Solutions to Rapidly Increasing Cargo Theft

cargo theft

Documented strategic cargo theft events increased 430% year over-year in 2023, according to CargoNet, a cargo industry publication.

Much of the increase in cargo theft has been due to ongoing shipment misdirection attacks, in which thieves use stolen motor carrier and logistics broker identities to obtain freight and misdirect it from the intended receiver.

Strategic cargo theft groups have widened their preferred commodity targets to include truckload shipments of metal like copper, brass and aluminum; apparel — especially officially licensed sports apparel; and shipments of personal care and beauty products, the company said.

Thieves continue to pioneer new methods of strategic cargo theft seeking to evade compliance practices used by logistics brokers. Strategic cargo theft groups have shown keen interest in perpetrating fraud against small motor carriers or owner/operators with intent of hijacking their accounts or convincing
them to solicit shipments from logistics brokers on their behalf, according to CargoNet.

Cargo Theft by State

While thefts occur in nearly every state, a few stand out as the biggest targets for cargo theft. The top 10 states are:

  1. California (1,770)
  2. Texas (1,255)
  3. Florida (921)
  4. Illinois (712)
  5. New Jersey (468)
  6. Georgia (438)
  7. Alabama (214)
  8. North Carolina (204)
  9. Indiana (192)
  10. Missouri (181)

Companies that lose product due to theft face the cost of the lost load, the effort of recovery and increased insurance premiums and deductibles.

But the problem with cargo theft isn’t necessarily the amount of what is stolen, but what is stolen. Common targets include food, beverages, and pharmaceuticals. Unfortunately, those stealing such products don’t care about expiration dates. As a result, consumers could be getting expired food or drugs, both with potentially terminal impacts.

In 2016, a theft of a truck carrying beef was intercepted on its way to a black-market sale to a restaurant in Dallas, Texas. Stolen food and drugs are often sold online to small “mom-and-pop” shops placing unsuspecting customers at risk.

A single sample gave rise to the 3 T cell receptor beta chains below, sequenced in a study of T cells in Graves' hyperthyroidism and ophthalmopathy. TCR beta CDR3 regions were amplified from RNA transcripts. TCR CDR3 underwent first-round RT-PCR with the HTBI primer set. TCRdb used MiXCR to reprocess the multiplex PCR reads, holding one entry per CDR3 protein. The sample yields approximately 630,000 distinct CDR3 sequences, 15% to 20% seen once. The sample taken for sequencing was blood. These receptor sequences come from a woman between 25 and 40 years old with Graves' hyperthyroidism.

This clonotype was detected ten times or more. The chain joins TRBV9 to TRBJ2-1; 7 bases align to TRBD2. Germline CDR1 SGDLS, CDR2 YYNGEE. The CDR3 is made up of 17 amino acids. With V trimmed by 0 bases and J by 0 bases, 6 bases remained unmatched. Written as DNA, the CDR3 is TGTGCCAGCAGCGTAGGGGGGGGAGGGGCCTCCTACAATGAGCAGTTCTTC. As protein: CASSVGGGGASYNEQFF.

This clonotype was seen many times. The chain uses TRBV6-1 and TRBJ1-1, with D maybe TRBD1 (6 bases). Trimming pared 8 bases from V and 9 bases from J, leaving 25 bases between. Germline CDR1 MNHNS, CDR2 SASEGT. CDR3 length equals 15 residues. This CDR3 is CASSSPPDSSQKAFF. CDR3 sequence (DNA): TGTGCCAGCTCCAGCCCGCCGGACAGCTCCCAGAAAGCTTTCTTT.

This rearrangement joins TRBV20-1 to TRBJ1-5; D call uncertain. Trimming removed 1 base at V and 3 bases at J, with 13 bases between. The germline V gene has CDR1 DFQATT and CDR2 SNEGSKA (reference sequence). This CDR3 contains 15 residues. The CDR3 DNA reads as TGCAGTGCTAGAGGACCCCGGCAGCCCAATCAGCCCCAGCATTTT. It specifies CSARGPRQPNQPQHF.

What To Do About It

To limit the impact of such theft on your transportation company, the NICB recommends organizations to:

  • Screen employees. Conduct a background check to screen all employees, including drivers, warehouse employees, and those with access to the shipping information.
  • Train employees. Provide security training for all employees making certain to educate truck drivers in hijack awareness and prevention. Training safeguards the employee, trailer, tractor, cargo, and customers.
  • Be smart in selecting transportation partners. Check partners before hiring. Make certain they share your security philosophy, such as conducting background checks and employee training.
  • Implement in-transit security measures. Cargo theft can be preplanned or opportunistic. It could also include an inside informant who follows the truck ultimately leading to organized crime or fence to quickly dispose of the goods on the truck. Thieves will often wait outside known shipping facilities waiting for drivers to stop. A good practice is to not stop within the first 200 miles and park in known secure locations and avoid hot spots.
  • Keep a vigilant eye. Include countersurveillance in the duties of your security guards. Trucks and cargo are most vulnerable to theft when sitting idle.
  • Take advantage of technology. Install alarm surveillance systems and respond to all alerts. Ensure the perimeter, entrances, building doors, and windows are well lit. Vehicle and cargo tracking, immobilizers, and advanced security seals are available.
  • Conduct audits. Conduct supply chain audits and look for gaps in shipment protection. Cargo criminals are always coming up with new ways to defeat security systems.

For more information on tailored solutions to protect your business contact BPJ for a quote today.